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a nation decides

It's polling day: Here's your guide to voting in today's elections, referendum and plebiscites

Ireland goes to the polls on four different issues between 7am and 10pm today.

THE BIG DAY is here.

After weeks of canvassing, Ireland is set to go to the polls to vote for new Members of European Parliament and local councillors.

As well as this, voters across the country will be asked whether or not they want to reduce the amount of time people in Ireland have to live apart before they can get a divorce.

And if that wasn’t enough, those in Cork, Limerick and Waterford will be asked to consider whether they want to vote for a directly elected mayor.

A lot of people will have already decided who they’re voting for, but for anyone who’s unsure, we’ve asked European hopefuls in each of Dublin, Midlands North West and Ireland South a list of big questions.

We’ve also compiled a quick guide to the referendum on divorce here.

So, when can you vote? When will we know the result? What happens next? Let’s take a look.

When do the polls open?

Polls will open at 7am this morning and close at 10pm tonight. If you don’t know where your polling station is, its address will be on your polling card. If you don’t have one but are registered, your local council will be able to help.

There’s usually a rush in the morning and evening on polling day, as people go to vote before or after work, so you might want to prepare for that if you’re planning on voting then.

People are also being urged not to wait too late to vote. Strictly speaking, once you get to your polling station a minute before 10pm, you’ll still be able to cast your vote.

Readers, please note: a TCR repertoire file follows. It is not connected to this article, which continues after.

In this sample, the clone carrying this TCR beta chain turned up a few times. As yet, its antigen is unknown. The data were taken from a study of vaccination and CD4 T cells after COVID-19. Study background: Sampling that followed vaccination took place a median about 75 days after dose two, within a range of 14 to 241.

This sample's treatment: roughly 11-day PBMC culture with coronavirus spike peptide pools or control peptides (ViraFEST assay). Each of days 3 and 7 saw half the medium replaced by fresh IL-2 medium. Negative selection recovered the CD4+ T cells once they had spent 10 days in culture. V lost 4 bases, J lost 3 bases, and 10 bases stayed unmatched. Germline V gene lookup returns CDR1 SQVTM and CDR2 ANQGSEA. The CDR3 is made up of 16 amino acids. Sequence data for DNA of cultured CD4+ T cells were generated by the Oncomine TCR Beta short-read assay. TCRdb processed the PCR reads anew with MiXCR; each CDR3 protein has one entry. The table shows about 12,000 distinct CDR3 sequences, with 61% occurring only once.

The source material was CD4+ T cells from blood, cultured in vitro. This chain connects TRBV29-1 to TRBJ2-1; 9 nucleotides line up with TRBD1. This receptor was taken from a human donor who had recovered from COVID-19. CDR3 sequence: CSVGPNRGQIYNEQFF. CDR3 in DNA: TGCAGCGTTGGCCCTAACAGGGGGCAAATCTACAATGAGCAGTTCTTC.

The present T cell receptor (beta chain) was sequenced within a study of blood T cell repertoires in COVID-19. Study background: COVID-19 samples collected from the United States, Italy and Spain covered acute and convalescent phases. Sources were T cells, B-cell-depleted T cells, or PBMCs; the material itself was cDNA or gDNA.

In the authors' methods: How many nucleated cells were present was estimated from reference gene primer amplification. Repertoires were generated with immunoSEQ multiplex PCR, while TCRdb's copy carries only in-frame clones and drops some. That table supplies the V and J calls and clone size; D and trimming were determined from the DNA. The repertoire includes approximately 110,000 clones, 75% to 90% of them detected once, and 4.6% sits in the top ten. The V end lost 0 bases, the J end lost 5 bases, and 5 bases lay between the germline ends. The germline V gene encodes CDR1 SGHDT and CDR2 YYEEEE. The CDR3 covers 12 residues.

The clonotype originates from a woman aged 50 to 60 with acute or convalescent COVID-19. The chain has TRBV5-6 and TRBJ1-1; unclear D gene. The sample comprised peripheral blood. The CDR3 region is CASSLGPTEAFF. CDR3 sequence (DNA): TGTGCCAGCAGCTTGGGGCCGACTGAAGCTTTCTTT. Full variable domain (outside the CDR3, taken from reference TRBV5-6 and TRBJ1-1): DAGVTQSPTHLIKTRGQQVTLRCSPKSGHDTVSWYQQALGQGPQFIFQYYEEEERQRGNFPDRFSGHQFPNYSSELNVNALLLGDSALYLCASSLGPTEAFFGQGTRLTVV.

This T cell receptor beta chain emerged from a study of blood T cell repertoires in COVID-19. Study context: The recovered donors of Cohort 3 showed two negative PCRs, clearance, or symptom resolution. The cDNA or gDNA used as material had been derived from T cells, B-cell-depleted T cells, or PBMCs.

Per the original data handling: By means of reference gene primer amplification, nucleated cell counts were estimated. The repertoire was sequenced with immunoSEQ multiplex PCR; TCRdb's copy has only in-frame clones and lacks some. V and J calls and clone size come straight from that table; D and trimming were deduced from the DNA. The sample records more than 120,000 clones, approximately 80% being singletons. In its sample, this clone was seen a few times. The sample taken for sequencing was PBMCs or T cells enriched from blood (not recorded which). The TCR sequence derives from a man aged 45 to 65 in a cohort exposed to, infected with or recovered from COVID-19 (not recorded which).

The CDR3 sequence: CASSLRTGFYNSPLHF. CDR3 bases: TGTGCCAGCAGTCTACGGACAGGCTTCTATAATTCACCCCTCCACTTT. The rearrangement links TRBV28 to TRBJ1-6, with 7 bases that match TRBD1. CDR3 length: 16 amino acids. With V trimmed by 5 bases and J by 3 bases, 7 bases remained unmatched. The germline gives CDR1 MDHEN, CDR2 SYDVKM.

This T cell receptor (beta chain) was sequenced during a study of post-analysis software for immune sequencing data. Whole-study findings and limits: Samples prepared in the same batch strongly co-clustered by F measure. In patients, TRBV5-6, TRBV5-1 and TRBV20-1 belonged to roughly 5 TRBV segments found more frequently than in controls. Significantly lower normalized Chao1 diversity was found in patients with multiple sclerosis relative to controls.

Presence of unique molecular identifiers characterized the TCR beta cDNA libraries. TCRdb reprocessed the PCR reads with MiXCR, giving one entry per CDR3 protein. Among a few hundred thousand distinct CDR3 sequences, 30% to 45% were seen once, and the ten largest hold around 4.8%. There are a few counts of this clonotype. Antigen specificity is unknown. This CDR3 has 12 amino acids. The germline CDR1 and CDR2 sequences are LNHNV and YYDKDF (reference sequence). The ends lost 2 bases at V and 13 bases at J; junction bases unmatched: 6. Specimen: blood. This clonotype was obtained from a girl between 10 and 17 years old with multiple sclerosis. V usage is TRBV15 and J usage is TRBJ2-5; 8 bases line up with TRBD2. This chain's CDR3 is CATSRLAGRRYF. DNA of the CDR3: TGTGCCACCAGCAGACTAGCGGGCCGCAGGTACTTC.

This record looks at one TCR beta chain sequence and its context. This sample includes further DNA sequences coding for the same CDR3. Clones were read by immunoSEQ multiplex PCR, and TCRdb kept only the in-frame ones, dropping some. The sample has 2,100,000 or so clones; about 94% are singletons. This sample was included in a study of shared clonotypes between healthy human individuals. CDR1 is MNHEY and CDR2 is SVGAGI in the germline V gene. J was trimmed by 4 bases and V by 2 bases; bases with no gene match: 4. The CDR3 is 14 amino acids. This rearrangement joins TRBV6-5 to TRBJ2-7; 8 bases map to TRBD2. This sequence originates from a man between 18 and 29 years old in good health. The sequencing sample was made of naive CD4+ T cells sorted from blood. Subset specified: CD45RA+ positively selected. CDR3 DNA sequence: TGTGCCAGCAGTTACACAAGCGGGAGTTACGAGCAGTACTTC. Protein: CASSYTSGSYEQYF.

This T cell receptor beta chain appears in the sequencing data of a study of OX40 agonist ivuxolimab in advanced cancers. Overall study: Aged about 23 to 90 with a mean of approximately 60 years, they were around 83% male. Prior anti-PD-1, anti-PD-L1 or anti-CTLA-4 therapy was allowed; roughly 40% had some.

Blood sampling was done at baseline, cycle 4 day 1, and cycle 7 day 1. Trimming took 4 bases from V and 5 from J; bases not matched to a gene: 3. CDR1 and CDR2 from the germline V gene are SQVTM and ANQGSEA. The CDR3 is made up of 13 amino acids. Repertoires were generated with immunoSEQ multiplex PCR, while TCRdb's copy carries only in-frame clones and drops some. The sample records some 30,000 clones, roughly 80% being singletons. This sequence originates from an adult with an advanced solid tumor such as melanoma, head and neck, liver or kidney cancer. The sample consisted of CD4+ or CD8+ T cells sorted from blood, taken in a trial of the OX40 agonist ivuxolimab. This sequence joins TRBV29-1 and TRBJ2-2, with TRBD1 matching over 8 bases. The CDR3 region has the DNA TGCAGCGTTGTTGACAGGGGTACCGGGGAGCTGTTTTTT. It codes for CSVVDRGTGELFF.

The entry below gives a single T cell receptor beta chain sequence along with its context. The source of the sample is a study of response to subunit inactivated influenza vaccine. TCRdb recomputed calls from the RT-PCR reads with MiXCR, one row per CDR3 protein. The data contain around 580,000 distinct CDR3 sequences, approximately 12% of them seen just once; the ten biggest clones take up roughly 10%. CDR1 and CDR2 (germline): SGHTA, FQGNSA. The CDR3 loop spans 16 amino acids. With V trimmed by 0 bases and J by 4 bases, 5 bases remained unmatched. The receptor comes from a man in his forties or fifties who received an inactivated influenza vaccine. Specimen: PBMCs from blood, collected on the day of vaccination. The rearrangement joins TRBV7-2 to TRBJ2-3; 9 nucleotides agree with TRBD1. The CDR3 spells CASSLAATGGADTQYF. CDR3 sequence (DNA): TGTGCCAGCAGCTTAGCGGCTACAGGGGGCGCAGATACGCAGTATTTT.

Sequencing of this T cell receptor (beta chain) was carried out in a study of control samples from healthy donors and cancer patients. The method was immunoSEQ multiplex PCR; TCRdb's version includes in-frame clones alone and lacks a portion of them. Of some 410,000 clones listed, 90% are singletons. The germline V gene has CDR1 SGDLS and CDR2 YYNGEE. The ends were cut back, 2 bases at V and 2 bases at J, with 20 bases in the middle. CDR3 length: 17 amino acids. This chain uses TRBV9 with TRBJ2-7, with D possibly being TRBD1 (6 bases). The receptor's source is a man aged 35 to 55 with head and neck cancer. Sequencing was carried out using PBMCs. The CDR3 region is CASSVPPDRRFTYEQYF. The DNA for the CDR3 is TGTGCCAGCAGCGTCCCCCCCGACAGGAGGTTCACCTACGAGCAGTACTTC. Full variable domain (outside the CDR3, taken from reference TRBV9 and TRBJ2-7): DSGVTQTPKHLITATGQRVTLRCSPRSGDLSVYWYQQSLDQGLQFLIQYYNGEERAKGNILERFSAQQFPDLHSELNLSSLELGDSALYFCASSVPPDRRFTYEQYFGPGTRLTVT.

Just be prepared for a possible last-minute rush too.

Can I vote?

To vote in the local and European elections you must be: (a) an Irish or EU citizen, (b) 18 years of age or older, and (c) registered to vote.

If you’re an EU citizen but not from Ireland, you can only vote in the European elections here if you’re not already voting in your home country.

Only Irish citizens over the age of 18 who are registered can vote in the referendum on divorce.

And to vote in the plebiscite on directly elected mayors, you must be registered to vote in Cork County Council, Limerick County Council or Waterford City and County Council.

If you are registered, you should have received your polling card by now. It looks like this:

Polling card

If you haven’t received a voting card, you’ll have to check if you’re registered to vote.

Visit to do this, and contact your local council if you don’t appear there – they can confirm whether or not you’ll be on the list for your constituency.

Do I need to bring anything to the polling station?